Static Risk Management in Hospital with Humidity below 30%

Dear ESD Association Members:
I am the Biomedical Engineer for the Northwest Territories in Canada. Our tertiary care hospital in Yellowknife has had its humidity boiler break and it has been between -25 and -40 outside. Consequently, the humidity in our hospital has approached below 30% and in at a few times below 20%.

We have assessed the risk associated with static in our various environments. As I see it we have 3 primary risks we need to manage:

  1. Fire in High Oxygen Environments (Anaesthesia, ICU, etc.) – although I cannot find any published material on static generated fires in high oxygen healthcare environments, I believe this is a risk that needs to be recognized. At this point we are managing this risk through implementing protocols designed to manage surgical fires when operating near the airway with an electrosurgical device.
  2. Staff Reaction Risk – when someone gets a static shock they tend jerk, this poses a risk during sensitive procedures as well as moving or lifting items. Most Northern Canadian’s are pretty accustomed to getting shocks (taking on and off a down filled jacket, snow pants, etc. tends to harden you to it), so I think education and awareness can mitigate this. In addition, we have sufficient grounding mats and straps in Biomedical Engineering to further protect surgical staff during emergency procedures if the humidity drops below 20%.
  3. Device Failure – this is the trickiest one and where I definitely need your insights. I’ve reached out to vendors to get as much insight as possible especially for those devices that have operating RH of 20% to 30%. We have practical experience on some equipment (e.g., I have communities with health centres above the arctic circle which I know go to 0% humidity so all health technology device types in those health centres, from experience, can function safely or the risk is manageable) but we also have equipment that is life critical in the hospital. Again we have introduced anti-static mats and straps for when humidity drops below 30%.

So any recommendations on mitigating risk or additional risks you believe I have missed would be useful.

Kind Regards,
Kevin Taylor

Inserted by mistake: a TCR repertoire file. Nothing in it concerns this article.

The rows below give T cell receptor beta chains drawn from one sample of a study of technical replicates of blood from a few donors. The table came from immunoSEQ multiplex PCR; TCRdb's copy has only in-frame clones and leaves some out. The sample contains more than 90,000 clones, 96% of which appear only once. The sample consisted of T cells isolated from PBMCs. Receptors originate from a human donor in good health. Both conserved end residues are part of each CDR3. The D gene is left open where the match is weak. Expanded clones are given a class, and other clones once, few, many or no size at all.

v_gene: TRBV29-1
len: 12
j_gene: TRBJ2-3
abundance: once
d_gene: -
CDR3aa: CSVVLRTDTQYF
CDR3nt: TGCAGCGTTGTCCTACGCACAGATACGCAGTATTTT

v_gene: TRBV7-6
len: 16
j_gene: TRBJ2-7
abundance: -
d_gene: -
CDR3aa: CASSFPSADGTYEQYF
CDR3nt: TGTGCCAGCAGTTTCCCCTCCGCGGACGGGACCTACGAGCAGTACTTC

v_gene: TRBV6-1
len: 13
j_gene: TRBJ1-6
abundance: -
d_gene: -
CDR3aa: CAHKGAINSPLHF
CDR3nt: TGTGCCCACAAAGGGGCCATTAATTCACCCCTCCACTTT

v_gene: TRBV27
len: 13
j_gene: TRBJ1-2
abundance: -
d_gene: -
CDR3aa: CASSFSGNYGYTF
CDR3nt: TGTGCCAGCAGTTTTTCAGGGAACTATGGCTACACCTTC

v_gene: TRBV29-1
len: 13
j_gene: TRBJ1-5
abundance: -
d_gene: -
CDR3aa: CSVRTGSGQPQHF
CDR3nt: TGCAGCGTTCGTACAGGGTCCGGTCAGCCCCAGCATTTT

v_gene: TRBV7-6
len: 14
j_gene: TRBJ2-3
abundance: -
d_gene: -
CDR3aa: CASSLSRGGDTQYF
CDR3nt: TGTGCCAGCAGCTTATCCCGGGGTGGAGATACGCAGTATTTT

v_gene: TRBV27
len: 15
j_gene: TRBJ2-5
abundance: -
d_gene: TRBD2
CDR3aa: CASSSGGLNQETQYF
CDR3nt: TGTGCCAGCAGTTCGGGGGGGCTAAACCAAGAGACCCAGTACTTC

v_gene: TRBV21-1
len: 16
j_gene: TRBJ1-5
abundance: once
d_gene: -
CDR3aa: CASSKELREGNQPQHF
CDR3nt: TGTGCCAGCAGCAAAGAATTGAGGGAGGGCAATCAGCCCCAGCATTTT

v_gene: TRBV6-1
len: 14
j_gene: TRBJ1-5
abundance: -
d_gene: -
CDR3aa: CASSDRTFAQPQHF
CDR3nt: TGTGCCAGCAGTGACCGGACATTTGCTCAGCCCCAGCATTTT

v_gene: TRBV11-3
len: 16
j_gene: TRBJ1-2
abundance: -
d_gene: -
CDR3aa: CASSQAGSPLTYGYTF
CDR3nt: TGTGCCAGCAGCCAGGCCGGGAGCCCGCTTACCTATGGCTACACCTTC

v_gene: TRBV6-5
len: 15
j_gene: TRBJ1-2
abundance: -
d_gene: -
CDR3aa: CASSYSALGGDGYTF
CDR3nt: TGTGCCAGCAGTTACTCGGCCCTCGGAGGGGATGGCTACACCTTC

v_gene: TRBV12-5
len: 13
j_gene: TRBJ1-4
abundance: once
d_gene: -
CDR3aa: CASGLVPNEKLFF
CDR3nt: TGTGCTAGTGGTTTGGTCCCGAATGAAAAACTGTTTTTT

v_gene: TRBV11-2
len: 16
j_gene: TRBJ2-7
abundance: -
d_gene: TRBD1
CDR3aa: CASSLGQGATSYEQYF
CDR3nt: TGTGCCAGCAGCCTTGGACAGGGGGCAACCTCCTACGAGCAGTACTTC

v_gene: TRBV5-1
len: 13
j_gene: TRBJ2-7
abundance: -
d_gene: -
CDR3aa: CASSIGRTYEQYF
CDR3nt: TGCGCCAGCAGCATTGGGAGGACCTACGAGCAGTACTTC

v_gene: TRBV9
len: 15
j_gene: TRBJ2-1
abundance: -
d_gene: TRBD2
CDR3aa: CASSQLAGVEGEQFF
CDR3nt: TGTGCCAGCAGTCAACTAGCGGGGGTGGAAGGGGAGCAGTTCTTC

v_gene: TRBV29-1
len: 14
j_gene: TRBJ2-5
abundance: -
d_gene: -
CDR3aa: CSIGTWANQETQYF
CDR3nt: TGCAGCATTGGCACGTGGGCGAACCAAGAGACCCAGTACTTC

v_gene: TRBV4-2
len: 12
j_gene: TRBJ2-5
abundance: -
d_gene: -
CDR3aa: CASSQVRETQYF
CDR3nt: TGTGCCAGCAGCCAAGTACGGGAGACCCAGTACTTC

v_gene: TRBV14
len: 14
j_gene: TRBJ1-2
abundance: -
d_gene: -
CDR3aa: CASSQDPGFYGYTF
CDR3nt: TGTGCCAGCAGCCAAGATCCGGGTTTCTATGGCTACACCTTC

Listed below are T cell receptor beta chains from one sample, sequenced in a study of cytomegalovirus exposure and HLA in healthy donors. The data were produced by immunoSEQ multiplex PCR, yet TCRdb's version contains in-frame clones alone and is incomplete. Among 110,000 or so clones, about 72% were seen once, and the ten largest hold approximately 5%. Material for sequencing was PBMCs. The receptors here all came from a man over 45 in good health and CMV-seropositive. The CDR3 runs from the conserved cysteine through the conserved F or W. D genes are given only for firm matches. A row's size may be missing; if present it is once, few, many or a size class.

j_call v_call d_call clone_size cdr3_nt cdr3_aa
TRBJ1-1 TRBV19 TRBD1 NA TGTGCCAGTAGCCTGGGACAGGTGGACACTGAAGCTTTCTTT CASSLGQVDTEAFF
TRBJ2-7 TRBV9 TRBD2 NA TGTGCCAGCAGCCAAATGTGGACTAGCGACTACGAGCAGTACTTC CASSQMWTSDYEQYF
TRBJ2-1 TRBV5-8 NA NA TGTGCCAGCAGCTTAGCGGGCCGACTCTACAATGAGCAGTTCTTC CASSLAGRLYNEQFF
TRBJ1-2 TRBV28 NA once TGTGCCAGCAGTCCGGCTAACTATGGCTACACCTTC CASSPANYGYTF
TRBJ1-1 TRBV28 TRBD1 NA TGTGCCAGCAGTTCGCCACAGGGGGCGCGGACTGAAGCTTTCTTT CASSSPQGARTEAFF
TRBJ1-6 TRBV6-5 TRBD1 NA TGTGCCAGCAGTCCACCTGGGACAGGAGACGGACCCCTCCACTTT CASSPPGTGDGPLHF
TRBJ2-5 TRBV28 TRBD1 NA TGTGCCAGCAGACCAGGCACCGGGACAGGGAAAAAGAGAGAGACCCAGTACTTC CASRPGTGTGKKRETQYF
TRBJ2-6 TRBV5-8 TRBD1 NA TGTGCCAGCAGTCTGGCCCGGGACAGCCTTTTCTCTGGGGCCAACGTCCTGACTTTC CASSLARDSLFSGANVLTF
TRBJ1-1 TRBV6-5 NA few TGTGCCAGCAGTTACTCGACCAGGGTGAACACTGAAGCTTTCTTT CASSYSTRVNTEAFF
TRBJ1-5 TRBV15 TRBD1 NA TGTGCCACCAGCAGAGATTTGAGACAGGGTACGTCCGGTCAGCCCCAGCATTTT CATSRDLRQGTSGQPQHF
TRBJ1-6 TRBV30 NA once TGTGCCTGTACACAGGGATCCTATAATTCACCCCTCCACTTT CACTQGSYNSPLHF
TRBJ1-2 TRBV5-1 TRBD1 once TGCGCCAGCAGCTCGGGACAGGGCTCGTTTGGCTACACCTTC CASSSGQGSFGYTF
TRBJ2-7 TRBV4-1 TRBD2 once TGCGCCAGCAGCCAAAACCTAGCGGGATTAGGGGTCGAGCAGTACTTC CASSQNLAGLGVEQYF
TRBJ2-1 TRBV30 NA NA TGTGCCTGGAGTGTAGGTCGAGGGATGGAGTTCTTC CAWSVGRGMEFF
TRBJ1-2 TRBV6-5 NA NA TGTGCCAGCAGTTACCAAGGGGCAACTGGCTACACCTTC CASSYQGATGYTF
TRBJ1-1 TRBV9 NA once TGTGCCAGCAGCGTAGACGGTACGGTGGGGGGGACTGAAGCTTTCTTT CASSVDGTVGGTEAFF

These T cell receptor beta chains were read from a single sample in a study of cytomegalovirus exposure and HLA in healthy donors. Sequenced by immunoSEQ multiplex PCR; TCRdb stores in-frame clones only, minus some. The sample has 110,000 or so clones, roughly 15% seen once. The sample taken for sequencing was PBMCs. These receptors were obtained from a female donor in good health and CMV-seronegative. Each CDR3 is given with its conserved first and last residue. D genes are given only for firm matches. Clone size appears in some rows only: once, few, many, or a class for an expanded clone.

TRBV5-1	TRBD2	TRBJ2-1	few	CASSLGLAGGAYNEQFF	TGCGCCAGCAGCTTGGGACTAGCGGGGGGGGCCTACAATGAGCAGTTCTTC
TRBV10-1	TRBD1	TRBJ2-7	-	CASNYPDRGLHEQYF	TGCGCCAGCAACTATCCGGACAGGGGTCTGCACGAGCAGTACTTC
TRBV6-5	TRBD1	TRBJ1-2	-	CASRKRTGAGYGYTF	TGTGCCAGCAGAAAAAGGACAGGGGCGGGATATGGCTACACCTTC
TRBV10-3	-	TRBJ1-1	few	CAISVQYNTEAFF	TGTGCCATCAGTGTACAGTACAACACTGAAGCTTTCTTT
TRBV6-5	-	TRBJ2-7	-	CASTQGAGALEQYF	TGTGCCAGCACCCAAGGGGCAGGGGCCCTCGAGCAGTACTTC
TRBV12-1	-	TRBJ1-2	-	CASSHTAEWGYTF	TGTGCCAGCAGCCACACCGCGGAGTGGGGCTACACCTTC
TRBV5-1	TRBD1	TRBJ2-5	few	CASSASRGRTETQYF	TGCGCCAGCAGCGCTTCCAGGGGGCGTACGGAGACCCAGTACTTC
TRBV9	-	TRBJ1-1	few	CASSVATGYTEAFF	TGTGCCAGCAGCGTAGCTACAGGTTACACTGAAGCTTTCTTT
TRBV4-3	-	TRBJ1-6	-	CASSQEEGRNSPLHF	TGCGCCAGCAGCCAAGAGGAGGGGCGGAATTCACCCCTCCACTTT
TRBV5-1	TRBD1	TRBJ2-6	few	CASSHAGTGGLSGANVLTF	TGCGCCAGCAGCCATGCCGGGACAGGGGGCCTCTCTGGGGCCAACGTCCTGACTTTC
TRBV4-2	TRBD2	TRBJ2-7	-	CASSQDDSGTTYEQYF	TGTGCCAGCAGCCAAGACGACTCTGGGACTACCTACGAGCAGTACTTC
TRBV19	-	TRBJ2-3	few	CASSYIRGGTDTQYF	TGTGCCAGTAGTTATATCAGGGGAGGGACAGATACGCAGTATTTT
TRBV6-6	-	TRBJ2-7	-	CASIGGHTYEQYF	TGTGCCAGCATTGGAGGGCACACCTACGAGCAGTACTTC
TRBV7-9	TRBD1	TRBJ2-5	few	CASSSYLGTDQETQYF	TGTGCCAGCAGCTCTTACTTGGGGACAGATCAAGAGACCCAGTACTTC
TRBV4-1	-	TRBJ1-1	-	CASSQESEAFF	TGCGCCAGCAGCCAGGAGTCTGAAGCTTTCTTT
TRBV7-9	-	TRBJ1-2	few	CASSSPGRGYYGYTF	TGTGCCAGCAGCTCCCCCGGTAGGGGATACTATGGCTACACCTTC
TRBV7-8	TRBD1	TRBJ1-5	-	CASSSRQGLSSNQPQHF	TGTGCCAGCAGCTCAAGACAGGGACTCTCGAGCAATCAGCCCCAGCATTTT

Territorial Manager, Biomedical Engineering
Northwest Territories Health and Social Services Authority

Hello Kevin,

The problem you presented is difficult to answer. In fact, there is a committee that is working on these issues in the ESD Association right now. It is working group WG29 on healthcare. There will be a virtual meeting on Monday Jan 25 at 11:45 am EST that you could join if you would like. To see the entire schedule and the link please go to www.esda.org , select events, virtual standards meeting and view the schedule.

There is also a standard in the IEC 61340-6-1 Electrostatic control for healthcare - General requirements for facilities that you can obtain through ANSI or directly from the IEC.

While the publication might be useful, it does recommend floors, shoes and materials that would be a major cost to install in an existing facility. If the control of static electricity in a specific area, such as on operating room is required, then download ANSI/ESD S20.20 from the ESD Association web site. Once there, the requirement for footwear/flooring system gives requirements that would help prevent shock. If implemented, there would be not shocks as everything should be grounded and the body voltage generation would be less than 100 volts. Much lower than a person could feel.

To find materials that meet these specifications I would recommend the buyer’s guide on the website also. There are suppliers that meet these requirements and also consultants that may be able to help you better than this forum.

I hope this helps and I know that I have not been to specific but if you have any further questions please feel free to post to this forum and hopefully others who have more experience will be able to help.

John